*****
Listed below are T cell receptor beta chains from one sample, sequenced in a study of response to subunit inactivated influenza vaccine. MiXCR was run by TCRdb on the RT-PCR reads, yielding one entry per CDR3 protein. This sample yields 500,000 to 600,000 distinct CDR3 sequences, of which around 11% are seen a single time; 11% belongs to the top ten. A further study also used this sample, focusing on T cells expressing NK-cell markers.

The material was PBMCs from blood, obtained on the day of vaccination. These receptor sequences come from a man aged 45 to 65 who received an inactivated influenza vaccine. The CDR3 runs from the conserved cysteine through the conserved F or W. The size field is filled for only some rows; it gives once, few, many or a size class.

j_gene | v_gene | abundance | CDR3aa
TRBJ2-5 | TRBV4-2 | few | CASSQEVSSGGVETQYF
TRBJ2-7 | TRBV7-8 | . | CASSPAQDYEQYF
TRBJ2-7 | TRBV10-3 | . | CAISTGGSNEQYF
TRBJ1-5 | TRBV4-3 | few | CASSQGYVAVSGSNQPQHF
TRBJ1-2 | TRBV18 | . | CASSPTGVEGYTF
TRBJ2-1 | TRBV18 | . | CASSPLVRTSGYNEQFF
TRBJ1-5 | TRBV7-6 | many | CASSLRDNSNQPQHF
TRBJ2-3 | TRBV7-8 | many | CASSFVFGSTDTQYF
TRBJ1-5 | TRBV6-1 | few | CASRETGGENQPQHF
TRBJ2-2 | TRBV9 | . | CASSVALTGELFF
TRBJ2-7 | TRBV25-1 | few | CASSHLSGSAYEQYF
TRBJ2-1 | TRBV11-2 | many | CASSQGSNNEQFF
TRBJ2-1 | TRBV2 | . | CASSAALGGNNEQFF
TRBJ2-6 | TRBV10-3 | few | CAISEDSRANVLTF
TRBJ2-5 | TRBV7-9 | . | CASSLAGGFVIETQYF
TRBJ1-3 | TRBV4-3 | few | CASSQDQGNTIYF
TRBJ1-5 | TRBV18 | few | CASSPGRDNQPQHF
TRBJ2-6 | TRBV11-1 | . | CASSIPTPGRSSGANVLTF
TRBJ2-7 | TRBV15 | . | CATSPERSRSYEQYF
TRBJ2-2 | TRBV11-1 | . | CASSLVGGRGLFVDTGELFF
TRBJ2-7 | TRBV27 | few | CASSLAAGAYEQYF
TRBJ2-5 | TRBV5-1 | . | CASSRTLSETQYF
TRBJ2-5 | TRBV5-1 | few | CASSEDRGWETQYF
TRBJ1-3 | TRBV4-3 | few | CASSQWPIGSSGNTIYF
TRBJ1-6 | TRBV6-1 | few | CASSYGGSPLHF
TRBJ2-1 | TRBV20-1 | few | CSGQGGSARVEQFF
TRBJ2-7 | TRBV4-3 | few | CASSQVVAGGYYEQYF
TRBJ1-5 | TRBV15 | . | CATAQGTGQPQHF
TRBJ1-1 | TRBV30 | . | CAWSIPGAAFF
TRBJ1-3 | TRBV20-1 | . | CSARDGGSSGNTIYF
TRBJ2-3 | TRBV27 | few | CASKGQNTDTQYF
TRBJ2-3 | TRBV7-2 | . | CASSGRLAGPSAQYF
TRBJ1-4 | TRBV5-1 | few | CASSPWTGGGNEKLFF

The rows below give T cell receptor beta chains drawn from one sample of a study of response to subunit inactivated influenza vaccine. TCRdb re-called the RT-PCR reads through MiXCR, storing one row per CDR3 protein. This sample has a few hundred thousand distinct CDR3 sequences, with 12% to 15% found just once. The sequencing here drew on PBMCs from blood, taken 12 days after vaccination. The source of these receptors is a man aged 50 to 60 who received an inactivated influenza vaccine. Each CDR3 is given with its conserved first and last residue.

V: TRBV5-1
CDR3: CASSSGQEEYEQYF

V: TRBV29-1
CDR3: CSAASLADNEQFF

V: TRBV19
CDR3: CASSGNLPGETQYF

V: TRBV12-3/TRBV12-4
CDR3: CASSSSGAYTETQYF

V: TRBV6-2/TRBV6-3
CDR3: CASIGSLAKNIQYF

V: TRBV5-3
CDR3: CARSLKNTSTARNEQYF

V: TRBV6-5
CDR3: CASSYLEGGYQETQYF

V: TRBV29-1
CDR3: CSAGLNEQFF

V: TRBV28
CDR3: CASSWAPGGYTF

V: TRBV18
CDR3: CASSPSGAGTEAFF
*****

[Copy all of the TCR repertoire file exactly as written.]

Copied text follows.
Listed below are T cell receptor beta chains from one sample, sequenced in a study of response to subunit inactivated influenza vaccine. MiXCR was run by TCRdb on the RT-PCR reads, yielding one entry per CDR3 protein. This sample yields 500,000 to 600,000 distinct CDR3 sequences, of which around 11% are seen a single time; 11% belongs to the top ten. A further study also used this sample, focusing on T cells expressing NK-cell markers.

The material was PBMCs from blood, obtained on the day of vaccination. These receptor sequences come from a man aged 45 to 65 who received an inactivated influenza vaccine. The CDR3 runs from the conserved cysteine through the conserved F or W. The size field is filled for only some rows; it gives once, few, many or a size class.

j_gene | v_gene | abundance | CDR3aa
TRBJ2-5 | TRBV4-2 | few | CASSQEVSSGGVETQYF
TRBJ2-7 | TRBV7-8 | . | CASSPAQDYEQYF
TRBJ2-7 | TRBV10-3 | . | CAISTGGSNEQYF
TRBJ1-5 | TRBV4-3 | few | CASSQGYVAVSGSNQPQHF
TRBJ1-2 | TRBV18 | . | CASSPTGVEGYTF
TRBJ2-1 | TRBV18 | . | CASSPLVRTSGYNEQFF
TRBJ1-5 | TRBV7-6 | many | CASSLRDNSNQPQHF
TRBJ2-3 | TRBV7-8 | many | CASSFVFGSTDTQYF
TRBJ1-5 | TRBV6-1 | few | CASRETGGENQPQHF
TRBJ2-2 | TRBV9 | . | CASSVALTGELFF
TRBJ2-7 | TRBV25-1 | few | CASSHLSGSAYEQYF
TRBJ2-1 | TRBV11-2 | many | CASSQGSNNEQFF
TRBJ2-1 | TRBV2 | . | CASSAALGGNNEQFF
TRBJ2-6 | TRBV10-3 | few | CAISEDSRANVLTF
TRBJ2-5 | TRBV7-9 | . | CASSLAGGFVIETQYF
TRBJ1-3 | TRBV4-3 | few | CASSQDQGNTIYF
TRBJ1-5 | TRBV18 | few | CASSPGRDNQPQHF
TRBJ2-6 | TRBV11-1 | . | CASSIPTPGRSSGANVLTF
TRBJ2-7 | TRBV15 | . | CATSPERSRSYEQYF
TRBJ2-2 | TRBV11-1 | . | CASSLVGGRGLFVDTGELFF
TRBJ2-7 | TRBV27 | few | CASSLAAGAYEQYF
TRBJ2-5 | TRBV5-1 | . | CASSRTLSETQYF
TRBJ2-5 | TRBV5-1 | few | CASSEDRGWETQYF
TRBJ1-3 | TRBV4-3 | few | CASSQWPIGSSGNTIYF
TRBJ1-6 | TRBV6-1 | few | CASSYGGSPLHF
TRBJ2-1 | TRBV20-1 | few | CSGQGGSARVEQFF
TRBJ2-7 | TRBV4-3 | few | CASSQVVAGGYYEQYF
TRBJ1-5 | TRBV15 | . | CATAQGTGQPQHF
TRBJ1-1 | TRBV30 | . | CAWSIPGAAFF
TRBJ1-3 | TRBV20-1 | . | CSARDGGSSGNTIYF
TRBJ2-3 | TRBV27 | few | CASKGQNTDTQYF
TRBJ2-3 | TRBV7-2 | . | CASSGRLAGPSAQYF
TRBJ1-4 | TRBV5-1 | few | CASSPWTGGGNEKLFF

The rows below give T cell receptor beta chains drawn from one sample of a study of response to subunit inactivated influenza vaccine. TCRdb re-called the RT-PCR reads through MiXCR, storing one row per CDR3 protein. This sample has a few hundred thousand distinct CDR3 sequences, with 12% to 15% found just once. The sequencing here drew on PBMCs from blood, taken 12 days after vaccination. The source of these receptors is a man aged 50 to 60 who received an inactivated influenza vaccine. Each CDR3 is given with its conserved first and last residue.

V: TRBV5-1
CDR3: CASSSGQEEYEQYF

V: TRBV29-1
CDR3: CSAASLADNEQFF

V: TRBV19
CDR3: CASSGNLPGETQYF

V: TRBV12-3/TRBV12-4
CDR3: CASSSSGAYTETQYF

V: TRBV6-2/TRBV6-3
CDR3: CASIGSLAKNIQYF

V: TRBV5-3
CDR3: CARSLKNTSTARNEQYF

V: TRBV6-5
CDR3: CASSYLEGGYQETQYF

V: TRBV29-1
CDR3: CSAGLNEQFF

V: TRBV28
CDR3: CASSWAPGGYTF

V: TRBV18
CDR3: CASSPSGAGTEAFF